The path was rough, and we’d had to negotiate a newly fallen tree near the beginning. There was a lot of tree damage in this area, presumably from the storm they had about 10 days ago.
We stopped soon after at Linn Cove viaduct. This bridge was the last part of the Parkway to be completed, 20 years after the rest of it, in 1987. It resembled many Italian bridges, but is something of a rarity here, and they are very proud of it. There was a small visitors centre, which was just opening up for the season today. Adrian asked the lady why it was so late, and she replied that at this altitude (4,500ft) it can often snow in April, and they, like the Smokies, had had 8 inches of snow early last week.
Our next stop was at Julian Price Park – an area which had been the retreat of a former insurance executive who had donated it for the public to enjoy. We had our lunch in a pretty picnic area where the tables were scattered beside the pretty stream.
After this we had a pleasant 2½ mile walk around Price Lake – a bit like a walk around South Lake, but rather longer. We saw evidence of a lot of beaver activity – gnawed off trees and a dam. We had seen tiny dark blue speedwell flowers, as well as the lighter blue bluets – it was like Oxford and Cambridge, but both were pretty.
This park led immediately into Moses H Cone park. This had been the country retreat of Mr Cone and his wife at the turn of the 20th century. He had earned his money in textiles – denim. He had owned this large estate, and had built 26 miles of carefully designed and manicured carriage drives through it. He had built 2 lakes, and set out vast apple orchards and had used scientific farming methods. We walked a short trail, said to be a favourite of the Cones. Again there were markers on many of the trees, but we were saddened to see that most were now dead, and the whole place needed an overhaul. We were led to believe that the Cones would have liked things to be well looked after. The house – a colonial revival mansion – now housed a collection of superb but pricey craft items.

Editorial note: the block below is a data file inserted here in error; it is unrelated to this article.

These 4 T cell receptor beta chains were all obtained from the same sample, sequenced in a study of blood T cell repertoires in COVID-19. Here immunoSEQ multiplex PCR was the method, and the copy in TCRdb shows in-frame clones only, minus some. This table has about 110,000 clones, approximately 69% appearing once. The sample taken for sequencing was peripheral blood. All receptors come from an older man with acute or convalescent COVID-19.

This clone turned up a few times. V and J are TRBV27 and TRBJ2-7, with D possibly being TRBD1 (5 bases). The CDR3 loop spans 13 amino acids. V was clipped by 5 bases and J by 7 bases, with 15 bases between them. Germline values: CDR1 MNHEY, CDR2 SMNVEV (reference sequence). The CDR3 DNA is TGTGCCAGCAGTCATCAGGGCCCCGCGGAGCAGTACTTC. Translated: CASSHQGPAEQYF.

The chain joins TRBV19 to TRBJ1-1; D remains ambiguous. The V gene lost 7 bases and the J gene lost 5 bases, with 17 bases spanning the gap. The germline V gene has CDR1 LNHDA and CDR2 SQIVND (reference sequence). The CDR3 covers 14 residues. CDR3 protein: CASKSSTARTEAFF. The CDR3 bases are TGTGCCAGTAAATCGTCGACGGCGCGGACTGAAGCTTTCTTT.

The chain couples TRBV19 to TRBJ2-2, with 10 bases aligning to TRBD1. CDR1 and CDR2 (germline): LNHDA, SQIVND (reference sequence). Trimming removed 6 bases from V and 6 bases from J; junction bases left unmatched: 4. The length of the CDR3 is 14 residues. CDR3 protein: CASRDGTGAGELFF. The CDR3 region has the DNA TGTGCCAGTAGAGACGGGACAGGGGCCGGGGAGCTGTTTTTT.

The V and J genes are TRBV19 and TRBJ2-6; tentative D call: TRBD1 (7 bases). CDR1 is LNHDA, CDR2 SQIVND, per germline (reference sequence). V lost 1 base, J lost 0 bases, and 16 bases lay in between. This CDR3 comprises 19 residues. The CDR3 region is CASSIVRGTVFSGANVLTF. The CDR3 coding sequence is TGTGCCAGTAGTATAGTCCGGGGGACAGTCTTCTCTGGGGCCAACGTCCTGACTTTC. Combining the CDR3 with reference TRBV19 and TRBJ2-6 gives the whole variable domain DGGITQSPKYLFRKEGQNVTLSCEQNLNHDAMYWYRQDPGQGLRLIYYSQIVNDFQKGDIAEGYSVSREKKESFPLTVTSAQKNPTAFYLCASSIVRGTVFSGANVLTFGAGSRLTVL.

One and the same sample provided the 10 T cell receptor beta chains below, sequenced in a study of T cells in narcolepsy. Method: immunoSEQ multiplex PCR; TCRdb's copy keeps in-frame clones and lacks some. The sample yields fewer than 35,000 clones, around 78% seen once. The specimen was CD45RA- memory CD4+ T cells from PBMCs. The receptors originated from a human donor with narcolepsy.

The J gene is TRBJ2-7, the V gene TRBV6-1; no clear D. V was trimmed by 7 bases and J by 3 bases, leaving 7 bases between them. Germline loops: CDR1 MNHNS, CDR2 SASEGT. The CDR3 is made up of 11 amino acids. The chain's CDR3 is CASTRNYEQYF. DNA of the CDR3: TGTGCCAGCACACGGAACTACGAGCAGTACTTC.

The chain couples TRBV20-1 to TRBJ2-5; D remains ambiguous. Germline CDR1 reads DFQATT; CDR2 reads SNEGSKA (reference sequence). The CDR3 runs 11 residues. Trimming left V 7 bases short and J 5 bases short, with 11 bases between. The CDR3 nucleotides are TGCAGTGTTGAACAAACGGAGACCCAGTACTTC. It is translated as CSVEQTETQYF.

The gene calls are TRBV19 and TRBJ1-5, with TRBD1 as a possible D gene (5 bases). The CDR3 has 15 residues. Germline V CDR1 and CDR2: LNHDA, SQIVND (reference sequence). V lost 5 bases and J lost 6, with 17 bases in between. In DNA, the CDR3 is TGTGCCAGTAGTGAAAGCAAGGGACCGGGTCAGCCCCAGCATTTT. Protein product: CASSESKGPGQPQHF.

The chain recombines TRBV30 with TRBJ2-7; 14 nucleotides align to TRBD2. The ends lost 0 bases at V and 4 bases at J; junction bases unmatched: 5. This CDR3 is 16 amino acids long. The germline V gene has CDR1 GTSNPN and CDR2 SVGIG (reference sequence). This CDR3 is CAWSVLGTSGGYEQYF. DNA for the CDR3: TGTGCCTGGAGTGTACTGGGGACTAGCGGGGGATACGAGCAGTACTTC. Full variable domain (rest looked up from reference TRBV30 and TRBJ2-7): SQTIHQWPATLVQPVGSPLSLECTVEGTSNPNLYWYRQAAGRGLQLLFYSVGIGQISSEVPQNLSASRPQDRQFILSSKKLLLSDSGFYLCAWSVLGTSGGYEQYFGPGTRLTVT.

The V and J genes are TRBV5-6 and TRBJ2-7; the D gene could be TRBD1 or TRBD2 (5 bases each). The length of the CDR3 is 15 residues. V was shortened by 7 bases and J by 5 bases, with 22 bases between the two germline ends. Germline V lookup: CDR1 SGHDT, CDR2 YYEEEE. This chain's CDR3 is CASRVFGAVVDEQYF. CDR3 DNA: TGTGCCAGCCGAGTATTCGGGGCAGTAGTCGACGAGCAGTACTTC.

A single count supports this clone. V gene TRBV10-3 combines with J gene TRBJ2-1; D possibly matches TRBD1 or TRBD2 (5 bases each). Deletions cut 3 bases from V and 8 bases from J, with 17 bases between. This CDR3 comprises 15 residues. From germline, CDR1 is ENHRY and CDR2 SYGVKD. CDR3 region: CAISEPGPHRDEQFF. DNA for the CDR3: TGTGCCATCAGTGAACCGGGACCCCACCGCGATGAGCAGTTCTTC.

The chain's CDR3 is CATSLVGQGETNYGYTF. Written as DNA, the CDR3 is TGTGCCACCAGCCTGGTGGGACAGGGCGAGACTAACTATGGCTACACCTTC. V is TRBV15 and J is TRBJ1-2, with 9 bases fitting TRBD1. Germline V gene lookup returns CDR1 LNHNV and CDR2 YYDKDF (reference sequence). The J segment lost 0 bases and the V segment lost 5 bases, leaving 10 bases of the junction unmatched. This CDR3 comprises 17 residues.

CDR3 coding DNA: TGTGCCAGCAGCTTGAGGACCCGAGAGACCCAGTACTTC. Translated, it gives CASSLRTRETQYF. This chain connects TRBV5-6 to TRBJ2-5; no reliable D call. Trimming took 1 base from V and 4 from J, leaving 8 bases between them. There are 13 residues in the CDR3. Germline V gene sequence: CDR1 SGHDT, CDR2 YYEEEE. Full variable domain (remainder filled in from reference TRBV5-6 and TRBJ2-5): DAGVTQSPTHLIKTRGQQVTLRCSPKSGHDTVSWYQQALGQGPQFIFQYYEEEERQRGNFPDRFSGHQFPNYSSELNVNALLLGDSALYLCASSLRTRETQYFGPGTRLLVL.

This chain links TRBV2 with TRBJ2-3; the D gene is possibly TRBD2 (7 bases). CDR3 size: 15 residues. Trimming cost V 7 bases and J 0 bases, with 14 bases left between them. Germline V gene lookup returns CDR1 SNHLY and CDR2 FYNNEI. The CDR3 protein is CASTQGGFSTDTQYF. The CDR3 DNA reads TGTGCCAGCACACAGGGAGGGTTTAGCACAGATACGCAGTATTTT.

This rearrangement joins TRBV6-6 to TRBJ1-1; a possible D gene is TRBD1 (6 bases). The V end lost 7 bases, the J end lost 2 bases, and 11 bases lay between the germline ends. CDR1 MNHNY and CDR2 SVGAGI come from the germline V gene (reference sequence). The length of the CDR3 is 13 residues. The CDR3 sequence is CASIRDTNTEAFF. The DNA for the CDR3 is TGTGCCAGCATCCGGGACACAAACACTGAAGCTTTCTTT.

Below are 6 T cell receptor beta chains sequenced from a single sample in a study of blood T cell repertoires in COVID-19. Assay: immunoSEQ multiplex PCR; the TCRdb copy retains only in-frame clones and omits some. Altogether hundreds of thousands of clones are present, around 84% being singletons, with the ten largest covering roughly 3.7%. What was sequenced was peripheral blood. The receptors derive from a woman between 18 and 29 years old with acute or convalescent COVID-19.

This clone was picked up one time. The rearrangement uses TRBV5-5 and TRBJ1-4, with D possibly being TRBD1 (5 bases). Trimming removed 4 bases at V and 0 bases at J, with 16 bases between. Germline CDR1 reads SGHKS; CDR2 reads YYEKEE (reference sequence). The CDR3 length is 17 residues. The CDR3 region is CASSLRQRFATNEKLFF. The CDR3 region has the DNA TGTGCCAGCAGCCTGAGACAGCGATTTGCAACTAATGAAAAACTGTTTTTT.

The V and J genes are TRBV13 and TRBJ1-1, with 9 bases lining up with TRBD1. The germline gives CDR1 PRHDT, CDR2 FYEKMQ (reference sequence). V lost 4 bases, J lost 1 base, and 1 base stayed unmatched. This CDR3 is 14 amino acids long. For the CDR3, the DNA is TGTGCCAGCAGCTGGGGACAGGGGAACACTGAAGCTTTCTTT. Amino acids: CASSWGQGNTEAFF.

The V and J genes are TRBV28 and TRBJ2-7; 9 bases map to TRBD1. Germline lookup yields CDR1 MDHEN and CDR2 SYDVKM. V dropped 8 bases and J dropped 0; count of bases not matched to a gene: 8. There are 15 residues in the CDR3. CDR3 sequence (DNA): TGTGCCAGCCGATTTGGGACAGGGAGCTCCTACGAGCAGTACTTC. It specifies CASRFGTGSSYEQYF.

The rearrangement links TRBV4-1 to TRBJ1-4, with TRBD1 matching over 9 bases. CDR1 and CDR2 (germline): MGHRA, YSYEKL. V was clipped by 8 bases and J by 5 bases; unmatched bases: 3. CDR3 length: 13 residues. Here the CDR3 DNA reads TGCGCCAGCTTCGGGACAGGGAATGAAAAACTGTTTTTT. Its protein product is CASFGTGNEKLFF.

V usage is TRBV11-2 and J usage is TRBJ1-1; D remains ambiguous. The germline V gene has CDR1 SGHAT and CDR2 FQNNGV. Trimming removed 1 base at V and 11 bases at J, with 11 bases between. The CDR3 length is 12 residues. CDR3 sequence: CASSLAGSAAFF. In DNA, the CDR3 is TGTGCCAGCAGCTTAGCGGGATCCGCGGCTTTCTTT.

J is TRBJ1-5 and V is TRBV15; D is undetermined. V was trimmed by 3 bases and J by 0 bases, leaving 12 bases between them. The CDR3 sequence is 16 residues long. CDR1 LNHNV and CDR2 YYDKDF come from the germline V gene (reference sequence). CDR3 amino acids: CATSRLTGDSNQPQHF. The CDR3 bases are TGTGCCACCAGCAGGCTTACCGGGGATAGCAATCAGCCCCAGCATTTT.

We were heading to the point where we had started our drive of the Blue Ridge Parkway in August 2005. Unfortunately along this last section, the markers at the lookouts had been taken away, to be renewed. They seemed to have been missing a long time, and it detracted a lot not knowing what you were supposed to be looking at!
At Deep Gap we turned off the Parkway, and were back onto ordinary roads. Finding anywhere to stop for the night proved extremely difficult, and after about 20 miles we were into Virginia. This did give us the chance to drive through the strangely named town of ‘Mouth of Wilson’!
We continued to the Mount Rogers foothills (highest point in Virginia), where we pulled in beside the road just after Trout Dale at 5.30.
Saturday 28th April Into West Virginia 147 miles
We were awake early, so left by 8.15. The Appalachian Trail passed by a few yards further on, and also there was a National Forest campsite!
We drove on northwards to Marion – we are crossing this western end of Virginia into West Virginia – we have visited quite a bit of the eastern side of Virginiabefore.
We drove along the pleasant brick built Main Street of Marion – dating from the early 1800s, and site of a Civil War battle, but were amused at the signs ‘A Virginia Main Street Community since 1995’! Wow!
We drove on past Hungry Mother, apparently named after a legend of an Indian child, whose mother had died, and who could only say ‘Hungry Mother’.
We now wound up into the mountains again, and had views of Mt Rogers, which we hadn’t had last night. We saw a marmot beside the road. Just after that we passed a chicken farm where the coups were made of upright cylindrical plastic rubbish bins, in blue, yellow and white. It made an attractive sight.
Unusual chicken farm
Just before the attractive town of Tazewell we stopped to get some petrol, as Adrian noticed that the price was good. He couldn’t believe it when the man changed the price on the sign while Adrian was filling, and charged him the higher price!
We now drove up a pretty green valley, with a delightful little stream, making us think of the Yorkshire dales. We had expected to be in forest, as this was part ofJefferson National Forest.
We joined the motorway for a short section, driving through a longish tunnel into West Virginia at Bluefield. We kept on the motorway for a few miles to Princeton, as we wanted to visit the welcome centre to get maps and information.
Everywhere seemed very busy, but we soon took a quieter road, and enjoyed the patchwork of greens of the various trees with their new leaves.
We stopped by Pinnacle Rock – a huge natural structure looking like an enormous piece of wall jutting up. We had started on the ‘Coal Heritage Trail’, and turned off to visit the small town of Bramwell. This had been settled at the end of the 19th century by the wealthy mine owners, and became known as the ‘Millionaires Town’. Several of these smart homes remain. The main street had some nice brick buildings. There was also a reconstructed station building, which housed information on the coal mining era. Adrian was annoyed that it was closed, although it stated that it was open.